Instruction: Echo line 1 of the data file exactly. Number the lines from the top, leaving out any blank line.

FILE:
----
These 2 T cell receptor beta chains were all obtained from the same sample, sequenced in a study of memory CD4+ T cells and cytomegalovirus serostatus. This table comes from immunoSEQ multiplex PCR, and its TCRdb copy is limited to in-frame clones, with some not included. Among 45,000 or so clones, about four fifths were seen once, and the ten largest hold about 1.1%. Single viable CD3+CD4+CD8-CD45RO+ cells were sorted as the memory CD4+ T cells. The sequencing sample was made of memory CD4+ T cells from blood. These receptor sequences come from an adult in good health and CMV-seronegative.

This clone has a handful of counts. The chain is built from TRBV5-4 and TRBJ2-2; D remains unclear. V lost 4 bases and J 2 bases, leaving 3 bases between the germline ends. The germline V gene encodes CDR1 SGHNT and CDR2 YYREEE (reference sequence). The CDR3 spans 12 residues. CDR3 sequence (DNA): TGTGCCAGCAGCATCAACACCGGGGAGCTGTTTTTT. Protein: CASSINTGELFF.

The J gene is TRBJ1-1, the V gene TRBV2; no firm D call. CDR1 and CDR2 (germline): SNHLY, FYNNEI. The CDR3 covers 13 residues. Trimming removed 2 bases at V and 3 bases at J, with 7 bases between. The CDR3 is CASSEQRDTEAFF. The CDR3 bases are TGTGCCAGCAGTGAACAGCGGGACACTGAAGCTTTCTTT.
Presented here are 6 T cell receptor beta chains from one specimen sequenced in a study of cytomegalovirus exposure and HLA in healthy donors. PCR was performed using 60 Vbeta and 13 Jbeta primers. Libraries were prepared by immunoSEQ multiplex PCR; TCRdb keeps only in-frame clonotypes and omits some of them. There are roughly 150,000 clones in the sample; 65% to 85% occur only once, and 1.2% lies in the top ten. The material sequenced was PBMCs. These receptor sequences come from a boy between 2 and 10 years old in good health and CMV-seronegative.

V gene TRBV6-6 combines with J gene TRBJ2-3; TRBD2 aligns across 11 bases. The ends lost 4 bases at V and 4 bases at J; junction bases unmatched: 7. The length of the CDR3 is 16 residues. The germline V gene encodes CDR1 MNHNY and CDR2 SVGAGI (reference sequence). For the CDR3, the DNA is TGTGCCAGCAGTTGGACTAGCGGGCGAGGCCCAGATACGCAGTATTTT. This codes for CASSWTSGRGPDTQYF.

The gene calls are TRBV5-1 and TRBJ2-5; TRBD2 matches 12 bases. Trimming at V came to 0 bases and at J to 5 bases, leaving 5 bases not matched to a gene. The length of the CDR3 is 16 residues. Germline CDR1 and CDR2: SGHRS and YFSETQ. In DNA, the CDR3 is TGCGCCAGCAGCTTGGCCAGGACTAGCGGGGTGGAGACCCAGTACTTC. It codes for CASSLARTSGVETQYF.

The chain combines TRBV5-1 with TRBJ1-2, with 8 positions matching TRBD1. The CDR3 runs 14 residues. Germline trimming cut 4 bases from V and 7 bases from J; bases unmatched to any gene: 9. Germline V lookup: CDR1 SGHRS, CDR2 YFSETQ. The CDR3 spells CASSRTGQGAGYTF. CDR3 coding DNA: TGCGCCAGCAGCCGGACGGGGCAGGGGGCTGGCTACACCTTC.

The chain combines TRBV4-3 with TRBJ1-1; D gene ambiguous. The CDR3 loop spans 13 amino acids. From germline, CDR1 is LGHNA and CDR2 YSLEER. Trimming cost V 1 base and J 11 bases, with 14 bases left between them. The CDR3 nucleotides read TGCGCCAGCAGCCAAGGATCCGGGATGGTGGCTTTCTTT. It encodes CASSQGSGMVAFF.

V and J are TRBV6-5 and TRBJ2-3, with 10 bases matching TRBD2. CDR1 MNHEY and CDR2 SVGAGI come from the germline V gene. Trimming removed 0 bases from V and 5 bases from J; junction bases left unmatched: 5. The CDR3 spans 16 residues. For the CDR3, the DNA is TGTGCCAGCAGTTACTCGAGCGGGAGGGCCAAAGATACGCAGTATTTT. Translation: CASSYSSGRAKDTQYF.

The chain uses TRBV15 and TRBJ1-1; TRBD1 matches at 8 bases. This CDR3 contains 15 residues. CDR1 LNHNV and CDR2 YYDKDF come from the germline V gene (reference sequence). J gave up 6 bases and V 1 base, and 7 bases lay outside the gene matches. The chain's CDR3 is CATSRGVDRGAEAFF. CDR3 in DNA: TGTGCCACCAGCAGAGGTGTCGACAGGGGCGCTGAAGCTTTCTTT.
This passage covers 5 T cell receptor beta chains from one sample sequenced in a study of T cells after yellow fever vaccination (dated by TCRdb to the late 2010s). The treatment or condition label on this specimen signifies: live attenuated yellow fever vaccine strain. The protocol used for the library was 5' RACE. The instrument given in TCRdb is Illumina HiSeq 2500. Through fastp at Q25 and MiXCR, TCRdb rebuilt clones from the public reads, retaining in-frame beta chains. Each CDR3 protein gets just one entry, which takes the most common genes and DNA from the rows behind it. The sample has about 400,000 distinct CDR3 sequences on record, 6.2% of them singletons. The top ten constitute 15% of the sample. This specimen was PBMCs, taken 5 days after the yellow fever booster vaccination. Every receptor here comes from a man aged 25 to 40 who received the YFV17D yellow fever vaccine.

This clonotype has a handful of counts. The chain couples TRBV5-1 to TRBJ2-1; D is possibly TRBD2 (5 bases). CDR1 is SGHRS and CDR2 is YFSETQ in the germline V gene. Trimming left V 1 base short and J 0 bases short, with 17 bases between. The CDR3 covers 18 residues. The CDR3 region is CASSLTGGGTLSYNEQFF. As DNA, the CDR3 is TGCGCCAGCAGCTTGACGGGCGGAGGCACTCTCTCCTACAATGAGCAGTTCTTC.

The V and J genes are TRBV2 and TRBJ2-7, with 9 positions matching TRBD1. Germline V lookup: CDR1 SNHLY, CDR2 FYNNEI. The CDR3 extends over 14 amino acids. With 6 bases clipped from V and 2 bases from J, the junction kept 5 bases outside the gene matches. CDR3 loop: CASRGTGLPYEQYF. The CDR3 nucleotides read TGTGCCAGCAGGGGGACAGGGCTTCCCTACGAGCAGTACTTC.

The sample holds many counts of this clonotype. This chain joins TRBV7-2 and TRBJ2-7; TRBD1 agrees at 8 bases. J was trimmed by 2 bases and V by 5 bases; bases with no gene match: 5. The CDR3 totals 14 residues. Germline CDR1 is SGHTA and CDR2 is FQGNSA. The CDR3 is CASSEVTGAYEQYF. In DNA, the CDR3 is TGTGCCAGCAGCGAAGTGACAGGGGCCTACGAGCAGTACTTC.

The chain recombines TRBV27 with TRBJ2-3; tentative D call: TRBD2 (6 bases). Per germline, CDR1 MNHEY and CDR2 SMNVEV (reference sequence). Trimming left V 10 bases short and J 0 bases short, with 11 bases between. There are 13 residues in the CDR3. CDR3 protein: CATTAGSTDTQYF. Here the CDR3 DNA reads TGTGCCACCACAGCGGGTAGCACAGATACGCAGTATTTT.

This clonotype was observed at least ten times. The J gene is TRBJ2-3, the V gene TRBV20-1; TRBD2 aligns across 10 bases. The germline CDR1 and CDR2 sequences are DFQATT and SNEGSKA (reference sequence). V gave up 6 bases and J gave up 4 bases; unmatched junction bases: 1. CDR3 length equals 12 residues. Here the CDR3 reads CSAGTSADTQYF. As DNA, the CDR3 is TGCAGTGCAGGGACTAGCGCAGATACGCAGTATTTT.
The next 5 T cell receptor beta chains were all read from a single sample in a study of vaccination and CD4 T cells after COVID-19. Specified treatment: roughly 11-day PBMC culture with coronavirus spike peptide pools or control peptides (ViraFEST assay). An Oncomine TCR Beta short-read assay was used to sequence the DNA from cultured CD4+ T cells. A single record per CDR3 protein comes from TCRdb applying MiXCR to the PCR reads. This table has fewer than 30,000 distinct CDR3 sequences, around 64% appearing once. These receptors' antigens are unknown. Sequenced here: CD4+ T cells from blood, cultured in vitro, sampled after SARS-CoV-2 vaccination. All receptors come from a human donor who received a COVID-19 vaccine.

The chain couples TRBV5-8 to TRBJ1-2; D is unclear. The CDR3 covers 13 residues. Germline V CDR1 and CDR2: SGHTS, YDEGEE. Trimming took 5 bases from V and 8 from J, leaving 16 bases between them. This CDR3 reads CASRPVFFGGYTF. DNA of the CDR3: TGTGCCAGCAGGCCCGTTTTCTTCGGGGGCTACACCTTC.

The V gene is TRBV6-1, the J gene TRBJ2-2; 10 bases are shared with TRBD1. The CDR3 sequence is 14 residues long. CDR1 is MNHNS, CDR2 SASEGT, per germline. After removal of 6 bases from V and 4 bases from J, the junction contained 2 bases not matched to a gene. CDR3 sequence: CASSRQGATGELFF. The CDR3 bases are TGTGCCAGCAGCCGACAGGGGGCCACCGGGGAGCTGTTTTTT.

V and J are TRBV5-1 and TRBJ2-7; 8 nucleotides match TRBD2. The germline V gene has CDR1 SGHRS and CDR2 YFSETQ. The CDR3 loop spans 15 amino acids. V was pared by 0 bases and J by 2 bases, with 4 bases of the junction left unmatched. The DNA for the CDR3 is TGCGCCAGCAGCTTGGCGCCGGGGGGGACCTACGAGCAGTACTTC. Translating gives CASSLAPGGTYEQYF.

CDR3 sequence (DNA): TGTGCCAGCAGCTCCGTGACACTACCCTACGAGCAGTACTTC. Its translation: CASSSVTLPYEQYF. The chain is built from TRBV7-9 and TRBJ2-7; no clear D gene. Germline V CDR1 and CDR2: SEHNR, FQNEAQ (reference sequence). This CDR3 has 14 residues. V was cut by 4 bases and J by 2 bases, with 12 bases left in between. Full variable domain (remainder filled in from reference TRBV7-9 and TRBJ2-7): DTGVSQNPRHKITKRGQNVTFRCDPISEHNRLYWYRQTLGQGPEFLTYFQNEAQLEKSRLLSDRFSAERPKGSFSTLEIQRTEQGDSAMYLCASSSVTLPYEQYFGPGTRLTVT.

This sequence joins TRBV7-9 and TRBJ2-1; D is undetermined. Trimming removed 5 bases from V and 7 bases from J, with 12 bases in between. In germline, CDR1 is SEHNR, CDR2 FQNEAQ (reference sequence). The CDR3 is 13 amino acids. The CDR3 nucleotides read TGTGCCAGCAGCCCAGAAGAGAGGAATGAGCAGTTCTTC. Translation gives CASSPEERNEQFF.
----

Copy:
These 2 T cell receptor beta chains were all obtained from the same sample, sequenced in a study of memory CD4+ T cells and cytomegalovirus serostatus. This table comes from immunoSEQ multiplex PCR, and its TCRdb copy is limited to in-frame clones, with some not included. Among 45,000 or so clones, about four fifths were seen once, and the ten largest hold about 1.1%. Single viable CD3+CD4+CD8-CD45RO+ cells were sorted as the memory CD4+ T cells. The sequencing sample was made of memory CD4+ T cells from blood. These receptor sequences come from an adult in good health and CMV-seronegative.